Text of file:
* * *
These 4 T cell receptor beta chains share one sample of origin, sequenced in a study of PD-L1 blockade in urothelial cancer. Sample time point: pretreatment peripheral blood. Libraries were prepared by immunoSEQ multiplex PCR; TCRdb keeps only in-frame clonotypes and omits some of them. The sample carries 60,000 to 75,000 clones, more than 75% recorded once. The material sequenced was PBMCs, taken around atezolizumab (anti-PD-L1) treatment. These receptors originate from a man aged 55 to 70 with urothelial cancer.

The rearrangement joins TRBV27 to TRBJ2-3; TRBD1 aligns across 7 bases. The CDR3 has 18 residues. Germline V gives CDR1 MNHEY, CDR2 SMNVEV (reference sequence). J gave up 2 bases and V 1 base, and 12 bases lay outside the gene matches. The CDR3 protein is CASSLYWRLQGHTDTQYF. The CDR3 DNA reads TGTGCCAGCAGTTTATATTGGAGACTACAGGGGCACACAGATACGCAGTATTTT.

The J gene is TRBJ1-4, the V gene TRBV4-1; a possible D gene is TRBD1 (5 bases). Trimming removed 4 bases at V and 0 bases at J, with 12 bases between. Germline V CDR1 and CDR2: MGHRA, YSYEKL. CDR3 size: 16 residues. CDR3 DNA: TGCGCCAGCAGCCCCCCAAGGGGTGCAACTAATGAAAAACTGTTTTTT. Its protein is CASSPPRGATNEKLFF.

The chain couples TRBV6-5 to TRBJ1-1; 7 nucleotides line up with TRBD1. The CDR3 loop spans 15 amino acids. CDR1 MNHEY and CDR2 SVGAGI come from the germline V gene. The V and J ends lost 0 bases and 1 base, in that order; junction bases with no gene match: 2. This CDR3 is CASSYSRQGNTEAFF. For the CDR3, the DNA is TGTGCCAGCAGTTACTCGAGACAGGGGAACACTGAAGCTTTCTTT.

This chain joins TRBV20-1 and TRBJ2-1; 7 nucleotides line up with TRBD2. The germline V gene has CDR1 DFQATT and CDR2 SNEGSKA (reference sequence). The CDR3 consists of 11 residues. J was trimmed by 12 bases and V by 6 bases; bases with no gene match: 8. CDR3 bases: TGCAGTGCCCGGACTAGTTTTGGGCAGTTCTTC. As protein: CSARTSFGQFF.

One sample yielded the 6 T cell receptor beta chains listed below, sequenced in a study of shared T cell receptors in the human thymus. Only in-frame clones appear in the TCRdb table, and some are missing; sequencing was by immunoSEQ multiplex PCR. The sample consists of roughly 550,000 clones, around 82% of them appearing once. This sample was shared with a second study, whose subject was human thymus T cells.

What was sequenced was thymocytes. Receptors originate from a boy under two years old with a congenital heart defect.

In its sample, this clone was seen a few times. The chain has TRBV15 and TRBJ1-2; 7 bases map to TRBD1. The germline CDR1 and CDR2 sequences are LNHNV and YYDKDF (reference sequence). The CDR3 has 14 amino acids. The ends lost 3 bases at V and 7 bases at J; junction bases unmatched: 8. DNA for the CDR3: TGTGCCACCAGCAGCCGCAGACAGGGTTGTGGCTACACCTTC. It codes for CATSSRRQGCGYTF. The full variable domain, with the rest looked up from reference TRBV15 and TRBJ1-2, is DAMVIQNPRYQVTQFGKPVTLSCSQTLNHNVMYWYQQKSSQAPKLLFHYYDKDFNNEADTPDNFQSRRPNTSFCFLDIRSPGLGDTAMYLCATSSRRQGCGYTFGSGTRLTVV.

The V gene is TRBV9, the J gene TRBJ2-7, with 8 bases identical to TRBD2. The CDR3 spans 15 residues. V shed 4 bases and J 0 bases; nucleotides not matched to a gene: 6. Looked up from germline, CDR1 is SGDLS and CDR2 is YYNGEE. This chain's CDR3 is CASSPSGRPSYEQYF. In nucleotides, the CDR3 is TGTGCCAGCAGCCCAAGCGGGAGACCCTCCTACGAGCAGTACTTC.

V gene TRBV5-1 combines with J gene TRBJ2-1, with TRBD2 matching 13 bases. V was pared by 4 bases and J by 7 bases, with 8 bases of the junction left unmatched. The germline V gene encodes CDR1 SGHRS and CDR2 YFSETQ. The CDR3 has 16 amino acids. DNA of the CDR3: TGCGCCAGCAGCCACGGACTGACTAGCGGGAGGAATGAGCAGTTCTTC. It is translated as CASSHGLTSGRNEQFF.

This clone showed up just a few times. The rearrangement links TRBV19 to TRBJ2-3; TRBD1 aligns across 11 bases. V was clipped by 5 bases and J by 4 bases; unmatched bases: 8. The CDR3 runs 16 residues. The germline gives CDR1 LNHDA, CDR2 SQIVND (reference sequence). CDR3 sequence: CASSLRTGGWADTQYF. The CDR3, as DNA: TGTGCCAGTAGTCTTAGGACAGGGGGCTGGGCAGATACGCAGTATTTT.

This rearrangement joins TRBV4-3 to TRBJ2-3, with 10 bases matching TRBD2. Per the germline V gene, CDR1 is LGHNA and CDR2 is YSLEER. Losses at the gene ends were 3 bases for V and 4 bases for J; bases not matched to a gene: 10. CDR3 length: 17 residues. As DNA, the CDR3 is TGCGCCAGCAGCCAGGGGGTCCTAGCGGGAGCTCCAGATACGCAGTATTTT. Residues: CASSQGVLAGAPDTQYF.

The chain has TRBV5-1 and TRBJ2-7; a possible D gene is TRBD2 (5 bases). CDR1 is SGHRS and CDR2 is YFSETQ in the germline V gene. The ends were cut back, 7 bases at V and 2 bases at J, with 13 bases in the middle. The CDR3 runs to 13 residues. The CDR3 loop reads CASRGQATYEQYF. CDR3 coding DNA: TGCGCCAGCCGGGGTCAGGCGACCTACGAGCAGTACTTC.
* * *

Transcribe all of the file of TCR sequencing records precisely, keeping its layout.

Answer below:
These 4 T cell receptor beta chains share one sample of origin, sequenced in a study of PD-L1 blockade in urothelial cancer. Sample time point: pretreatment peripheral blood. Libraries were prepared by immunoSEQ multiplex PCR; TCRdb keeps only in-frame clonotypes and omits some of them. The sample carries 60,000 to 75,000 clones, more than 75% recorded once. The material sequenced was PBMCs, taken around atezolizumab (anti-PD-L1) treatment. These receptors originate from a man aged 55 to 70 with urothelial cancer.

The rearrangement joins TRBV27 to TRBJ2-3; TRBD1 aligns across 7 bases. The CDR3 has 18 residues. Germline V gives CDR1 MNHEY, CDR2 SMNVEV (reference sequence). J gave up 2 bases and V 1 base, and 12 bases lay outside the gene matches. The CDR3 protein is CASSLYWRLQGHTDTQYF. The CDR3 DNA reads TGTGCCAGCAGTTTATATTGGAGACTACAGGGGCACACAGATACGCAGTATTTT.

The J gene is TRBJ1-4, the V gene TRBV4-1; a possible D gene is TRBD1 (5 bases). Trimming removed 4 bases at V and 0 bases at J, with 12 bases between. Germline V CDR1 and CDR2: MGHRA, YSYEKL. CDR3 size: 16 residues. CDR3 DNA: TGCGCCAGCAGCCCCCCAAGGGGTGCAACTAATGAAAAACTGTTTTTT. Its protein is CASSPPRGATNEKLFF.

The chain couples TRBV6-5 to TRBJ1-1; 7 nucleotides line up with TRBD1. The CDR3 loop spans 15 amino acids. CDR1 MNHEY and CDR2 SVGAGI come from the germline V gene. The V and J ends lost 0 bases and 1 base, in that order; junction bases with no gene match: 2. This CDR3 is CASSYSRQGNTEAFF. For the CDR3, the DNA is TGTGCCAGCAGTTACTCGAGACAGGGGAACACTGAAGCTTTCTTT.

This chain joins TRBV20-1 and TRBJ2-1; 7 nucleotides line up with TRBD2. The germline V gene has CDR1 DFQATT and CDR2 SNEGSKA (reference sequence). The CDR3 consists of 11 residues. J was trimmed by 12 bases and V by 6 bases; bases with no gene match: 8. CDR3 bases: TGCAGTGCCCGGACTAGTTTTGGGCAGTTCTTC. As protein: CSARTSFGQFF.

One sample yielded the 6 T cell receptor beta chains listed below, sequenced in a study of shared T cell receptors in the human thymus. Only in-frame clones appear in the TCRdb table, and some are missing; sequencing was by immunoSEQ multiplex PCR. The sample consists of roughly 550,000 clones, around 82% of them appearing once. This sample was shared with a second study, whose subject was human thymus T cells.

What was sequenced was thymocytes. Receptors originate from a boy under two years old with a congenital heart defect.

In its sample, this clone was seen a few times. The chain has TRBV15 and TRBJ1-2; 7 bases map to TRBD1. The germline CDR1 and CDR2 sequences are LNHNV and YYDKDF (reference sequence). The CDR3 has 14 amino acids. The ends lost 3 bases at V and 7 bases at J; junction bases unmatched: 8. DNA for the CDR3: TGTGCCACCAGCAGCCGCAGACAGGGTTGTGGCTACACCTTC. It codes for CATSSRRQGCGYTF. The full variable domain, with the rest looked up from reference TRBV15 and TRBJ1-2, is DAMVIQNPRYQVTQFGKPVTLSCSQTLNHNVMYWYQQKSSQAPKLLFHYYDKDFNNEADTPDNFQSRRPNTSFCFLDIRSPGLGDTAMYLCATSSRRQGCGYTFGSGTRLTVV.

The V gene is TRBV9, the J gene TRBJ2-7, with 8 bases identical to TRBD2. The CDR3 spans 15 residues. V shed 4 bases and J 0 bases; nucleotides not matched to a gene: 6. Looked up from germline, CDR1 is SGDLS and CDR2 is YYNGEE. This chain's CDR3 is CASSPSGRPSYEQYF. In nucleotides, the CDR3 is TGTGCCAGCAGCCCAAGCGGGAGACCCTCCTACGAGCAGTACTTC.

V gene TRBV5-1 combines with J gene TRBJ2-1, with TRBD2 matching 13 bases. V was pared by 4 bases and J by 7 bases, with 8 bases of the junction left unmatched. The germline V gene encodes CDR1 SGHRS and CDR2 YFSETQ. The CDR3 has 16 amino acids. DNA of the CDR3: TGCGCCAGCAGCCACGGACTGACTAGCGGGAGGAATGAGCAGTTCTTC. It is translated as CASSHGLTSGRNEQFF.

This clone showed up just a few times. The rearrangement links TRBV19 to TRBJ2-3; TRBD1 aligns across 11 bases. V was clipped by 5 bases and J by 4 bases; unmatched bases: 8. The CDR3 runs 16 residues. The germline gives CDR1 LNHDA, CDR2 SQIVND (reference sequence). CDR3 sequence: CASSLRTGGWADTQYF. The CDR3, as DNA: TGTGCCAGTAGTCTTAGGACAGGGGGCTGGGCAGATACGCAGTATTTT.

This rearrangement joins TRBV4-3 to TRBJ2-3, with 10 bases matching TRBD2. Per the germline V gene, CDR1 is LGHNA and CDR2 is YSLEER. Losses at the gene ends were 3 bases for V and 4 bases for J; bases not matched to a gene: 10. CDR3 length: 17 residues. As DNA, the CDR3 is TGCGCCAGCAGCCAGGGGGTCCTAGCGGGAGCTCCAGATACGCAGTATTTT. Residues: CASSQGVLAGAPDTQYF.

The chain has TRBV5-1 and TRBJ2-7; a possible D gene is TRBD2 (5 bases). CDR1 is SGHRS and CDR2 is YFSETQ in the germline V gene. The ends were cut back, 7 bases at V and 2 bases at J, with 13 bases in the middle. The CDR3 runs to 13 residues. The CDR3 loop reads CASRGQATYEQYF. CDR3 coding DNA: TGCGCCAGCCGGGGTCAGGCGACCTACGAGCAGTACTTC.